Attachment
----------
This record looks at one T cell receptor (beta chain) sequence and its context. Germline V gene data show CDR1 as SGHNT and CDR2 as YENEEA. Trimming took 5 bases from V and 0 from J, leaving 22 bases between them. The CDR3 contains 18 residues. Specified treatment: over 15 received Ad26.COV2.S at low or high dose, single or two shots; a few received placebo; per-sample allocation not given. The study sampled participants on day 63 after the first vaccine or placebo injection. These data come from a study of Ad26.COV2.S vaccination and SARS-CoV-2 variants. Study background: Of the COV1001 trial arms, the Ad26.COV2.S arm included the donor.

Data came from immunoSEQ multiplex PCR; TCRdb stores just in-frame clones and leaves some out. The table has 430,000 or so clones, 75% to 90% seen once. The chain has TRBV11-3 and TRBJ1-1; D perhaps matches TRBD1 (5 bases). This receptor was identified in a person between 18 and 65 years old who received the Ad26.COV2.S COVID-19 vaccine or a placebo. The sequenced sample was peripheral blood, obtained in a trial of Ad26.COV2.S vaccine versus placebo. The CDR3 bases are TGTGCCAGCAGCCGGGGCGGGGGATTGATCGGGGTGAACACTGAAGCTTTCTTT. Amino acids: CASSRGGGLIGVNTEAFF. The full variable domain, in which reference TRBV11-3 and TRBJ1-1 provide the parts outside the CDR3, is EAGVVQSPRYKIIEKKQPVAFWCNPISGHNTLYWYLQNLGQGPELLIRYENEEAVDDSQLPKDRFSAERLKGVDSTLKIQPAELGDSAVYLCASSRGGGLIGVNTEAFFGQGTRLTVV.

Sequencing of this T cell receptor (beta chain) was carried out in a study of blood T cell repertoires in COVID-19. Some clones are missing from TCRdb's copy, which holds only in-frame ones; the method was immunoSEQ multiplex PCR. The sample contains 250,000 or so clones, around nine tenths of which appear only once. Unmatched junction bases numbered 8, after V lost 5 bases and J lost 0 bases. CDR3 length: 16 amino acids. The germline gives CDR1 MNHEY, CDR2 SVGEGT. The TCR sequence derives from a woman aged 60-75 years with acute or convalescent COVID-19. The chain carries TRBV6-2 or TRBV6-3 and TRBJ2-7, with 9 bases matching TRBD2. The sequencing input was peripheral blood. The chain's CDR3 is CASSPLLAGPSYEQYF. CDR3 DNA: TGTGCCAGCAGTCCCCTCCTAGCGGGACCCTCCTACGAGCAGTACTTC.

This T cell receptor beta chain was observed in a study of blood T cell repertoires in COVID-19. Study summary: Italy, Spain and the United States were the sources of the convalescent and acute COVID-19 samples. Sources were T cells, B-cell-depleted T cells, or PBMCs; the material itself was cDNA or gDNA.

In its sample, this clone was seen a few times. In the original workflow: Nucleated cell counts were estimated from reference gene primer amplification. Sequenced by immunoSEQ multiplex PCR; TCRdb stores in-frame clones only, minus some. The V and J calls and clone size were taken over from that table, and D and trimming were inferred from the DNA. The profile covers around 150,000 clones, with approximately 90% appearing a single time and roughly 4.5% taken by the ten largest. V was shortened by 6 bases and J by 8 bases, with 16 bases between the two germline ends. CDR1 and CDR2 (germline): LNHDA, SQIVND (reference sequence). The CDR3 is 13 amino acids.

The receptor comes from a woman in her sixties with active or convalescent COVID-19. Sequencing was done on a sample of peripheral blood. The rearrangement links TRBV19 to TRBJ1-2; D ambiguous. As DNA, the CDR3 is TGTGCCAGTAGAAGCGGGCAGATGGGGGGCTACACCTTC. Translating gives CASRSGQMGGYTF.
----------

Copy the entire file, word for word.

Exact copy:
This record looks at one T cell receptor (beta chain) sequence and its context. Germline V gene data show CDR1 as SGHNT and CDR2 as YENEEA. Trimming took 5 bases from V and 0 from J, leaving 22 bases between them. The CDR3 contains 18 residues. Specified treatment: over 15 received Ad26.COV2.S at low or high dose, single or two shots; a few received placebo; per-sample allocation not given. The study sampled participants on day 63 after the first vaccine or placebo injection. These data come from a study of Ad26.COV2.S vaccination and SARS-CoV-2 variants. Study background: Of the COV1001 trial arms, the Ad26.COV2.S arm included the donor.

Data came from immunoSEQ multiplex PCR; TCRdb stores just in-frame clones and leaves some out. The table has 430,000 or so clones, 75% to 90% seen once. The chain has TRBV11-3 and TRBJ1-1; D perhaps matches TRBD1 (5 bases). This receptor was identified in a person between 18 and 65 years old who received the Ad26.COV2.S COVID-19 vaccine or a placebo. The sequenced sample was peripheral blood, obtained in a trial of Ad26.COV2.S vaccine versus placebo. The CDR3 bases are TGTGCCAGCAGCCGGGGCGGGGGATTGATCGGGGTGAACACTGAAGCTTTCTTT. Amino acids: CASSRGGGLIGVNTEAFF. The full variable domain, in which reference TRBV11-3 and TRBJ1-1 provide the parts outside the CDR3, is EAGVVQSPRYKIIEKKQPVAFWCNPISGHNTLYWYLQNLGQGPELLIRYENEEAVDDSQLPKDRFSAERLKGVDSTLKIQPAELGDSAVYLCASSRGGGLIGVNTEAFFGQGTRLTVV.

Sequencing of this T cell receptor (beta chain) was carried out in a study of blood T cell repertoires in COVID-19. Some clones are missing from TCRdb's copy, which holds only in-frame ones; the method was immunoSEQ multiplex PCR. The sample contains 250,000 or so clones, around nine tenths of which appear only once. Unmatched junction bases numbered 8, after V lost 5 bases and J lost 0 bases. CDR3 length: 16 amino acids. The germline gives CDR1 MNHEY, CDR2 SVGEGT. The TCR sequence derives from a woman aged 60-75 years with acute or convalescent COVID-19. The chain carries TRBV6-2 or TRBV6-3 and TRBJ2-7, with 9 bases matching TRBD2. The sequencing input was peripheral blood. The chain's CDR3 is CASSPLLAGPSYEQYF. CDR3 DNA: TGTGCCAGCAGTCCCCTCCTAGCGGGACCCTCCTACGAGCAGTACTTC.

This T cell receptor beta chain was observed in a study of blood T cell repertoires in COVID-19. Study summary: Italy, Spain and the United States were the sources of the convalescent and acute COVID-19 samples. Sources were T cells, B-cell-depleted T cells, or PBMCs; the material itself was cDNA or gDNA.

In its sample, this clone was seen a few times. In the original workflow: Nucleated cell counts were estimated from reference gene primer amplification. Sequenced by immunoSEQ multiplex PCR; TCRdb stores in-frame clones only, minus some. The V and J calls and clone size were taken over from that table, and D and trimming were inferred from the DNA. The profile covers around 150,000 clones, with approximately 90% appearing a single time and roughly 4.5% taken by the ten largest. V was shortened by 6 bases and J by 8 bases, with 16 bases between the two germline ends. CDR1 and CDR2 (germline): LNHDA, SQIVND (reference sequence). The CDR3 is 13 amino acids.

The receptor comes from a woman in her sixties with active or convalescent COVID-19. Sequencing was done on a sample of peripheral blood. The rearrangement links TRBV19 to TRBJ1-2; D ambiguous. As DNA, the CDR3 is TGTGCCAGTAGAAGCGGGCAGATGGGGGGCTACACCTTC. Translating gives CASRSGQMGGYTF.